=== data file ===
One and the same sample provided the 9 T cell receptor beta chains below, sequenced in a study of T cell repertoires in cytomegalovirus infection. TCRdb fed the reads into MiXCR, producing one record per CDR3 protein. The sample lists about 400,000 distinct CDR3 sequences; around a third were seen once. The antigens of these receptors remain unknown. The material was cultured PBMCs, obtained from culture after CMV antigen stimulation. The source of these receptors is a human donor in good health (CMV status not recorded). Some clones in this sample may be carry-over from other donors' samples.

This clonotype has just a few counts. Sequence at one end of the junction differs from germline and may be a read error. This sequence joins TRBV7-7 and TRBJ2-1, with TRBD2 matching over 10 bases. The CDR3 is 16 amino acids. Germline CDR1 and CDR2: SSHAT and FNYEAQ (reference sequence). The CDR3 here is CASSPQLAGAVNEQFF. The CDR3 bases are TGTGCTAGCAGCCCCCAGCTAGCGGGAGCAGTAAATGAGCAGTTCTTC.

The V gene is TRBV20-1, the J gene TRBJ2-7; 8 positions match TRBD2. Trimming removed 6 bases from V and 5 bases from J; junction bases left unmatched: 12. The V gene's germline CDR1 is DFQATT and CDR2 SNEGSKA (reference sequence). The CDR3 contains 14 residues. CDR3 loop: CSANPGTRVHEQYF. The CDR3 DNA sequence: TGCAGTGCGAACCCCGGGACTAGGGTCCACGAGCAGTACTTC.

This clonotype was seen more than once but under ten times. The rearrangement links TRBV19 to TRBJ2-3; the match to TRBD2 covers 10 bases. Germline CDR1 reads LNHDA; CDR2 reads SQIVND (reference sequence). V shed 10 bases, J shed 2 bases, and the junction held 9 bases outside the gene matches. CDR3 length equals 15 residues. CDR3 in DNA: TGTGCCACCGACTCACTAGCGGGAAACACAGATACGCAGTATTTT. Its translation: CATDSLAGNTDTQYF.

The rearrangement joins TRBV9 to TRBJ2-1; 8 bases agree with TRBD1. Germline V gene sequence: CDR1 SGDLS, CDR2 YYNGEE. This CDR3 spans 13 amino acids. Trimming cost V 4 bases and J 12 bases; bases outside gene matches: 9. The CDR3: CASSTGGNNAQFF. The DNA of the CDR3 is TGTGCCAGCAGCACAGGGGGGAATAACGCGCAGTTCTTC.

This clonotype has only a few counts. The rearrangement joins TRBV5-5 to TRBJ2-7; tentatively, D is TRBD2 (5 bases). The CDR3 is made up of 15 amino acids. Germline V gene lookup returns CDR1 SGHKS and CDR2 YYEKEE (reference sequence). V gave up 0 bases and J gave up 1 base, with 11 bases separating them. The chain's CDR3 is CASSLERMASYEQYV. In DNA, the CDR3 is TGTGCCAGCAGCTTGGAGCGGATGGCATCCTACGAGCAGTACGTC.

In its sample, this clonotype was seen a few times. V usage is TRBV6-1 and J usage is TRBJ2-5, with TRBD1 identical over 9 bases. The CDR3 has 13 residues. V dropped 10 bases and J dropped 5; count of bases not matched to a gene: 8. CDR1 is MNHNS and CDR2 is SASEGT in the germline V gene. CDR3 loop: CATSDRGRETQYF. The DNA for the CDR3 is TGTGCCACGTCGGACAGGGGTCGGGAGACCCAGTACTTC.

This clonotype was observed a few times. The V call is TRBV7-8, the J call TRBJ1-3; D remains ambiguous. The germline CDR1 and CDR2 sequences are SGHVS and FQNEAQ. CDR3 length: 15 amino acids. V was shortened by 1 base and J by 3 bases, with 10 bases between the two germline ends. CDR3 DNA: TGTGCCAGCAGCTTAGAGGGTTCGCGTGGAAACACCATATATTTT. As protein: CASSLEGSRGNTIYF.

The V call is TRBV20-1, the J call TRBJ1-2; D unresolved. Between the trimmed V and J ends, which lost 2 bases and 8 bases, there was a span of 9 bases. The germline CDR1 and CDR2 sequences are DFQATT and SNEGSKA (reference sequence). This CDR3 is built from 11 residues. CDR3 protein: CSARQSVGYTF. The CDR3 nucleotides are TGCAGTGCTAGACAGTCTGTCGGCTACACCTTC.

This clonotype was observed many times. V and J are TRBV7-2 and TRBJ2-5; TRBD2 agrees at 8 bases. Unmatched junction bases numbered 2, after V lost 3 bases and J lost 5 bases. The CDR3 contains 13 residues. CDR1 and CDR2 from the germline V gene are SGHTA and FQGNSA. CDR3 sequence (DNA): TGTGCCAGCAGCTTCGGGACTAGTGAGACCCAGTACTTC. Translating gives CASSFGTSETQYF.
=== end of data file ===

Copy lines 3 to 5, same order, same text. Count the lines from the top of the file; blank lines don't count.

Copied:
The V gene is TRBV20-1, the J gene TRBJ2-7; 8 positions match TRBD2. Trimming removed 6 bases from V and 5 bases from J; junction bases left unmatched: 12. The V gene's germline CDR1 is DFQATT and CDR2 SNEGSKA (reference sequence). The CDR3 contains 14 residues. CDR3 loop: CSANPGTRVHEQYF. The CDR3 DNA sequence: TGCAGTGCGAACCCCGGGACTAGGGTCCACGAGCAGTACTTC.

This clonotype was seen more than once but under ten times. The rearrangement links TRBV19 to TRBJ2-3; the match to TRBD2 covers 10 bases. Germline CDR1 reads LNHDA; CDR2 reads SQIVND (reference sequence). V shed 10 bases, J shed 2 bases, and the junction held 9 bases outside the gene matches. CDR3 length equals 15 residues. CDR3 in DNA: TGTGCCACCGACTCACTAGCGGGAAACACAGATACGCAGTATTTT. Its translation: CATDSLAGNTDTQYF.

The rearrangement joins TRBV9 to TRBJ2-1; 8 bases agree with TRBD1. Germline V gene sequence: CDR1 SGDLS, CDR2 YYNGEE. This CDR3 spans 13 amino acids. Trimming cost V 4 bases and J 12 bases; bases outside gene matches: 9. The CDR3: CASSTGGNNAQFF. The DNA of the CDR3 is TGTGCCAGCAGCACAGGGGGGAATAACGCGCAGTTCTTC.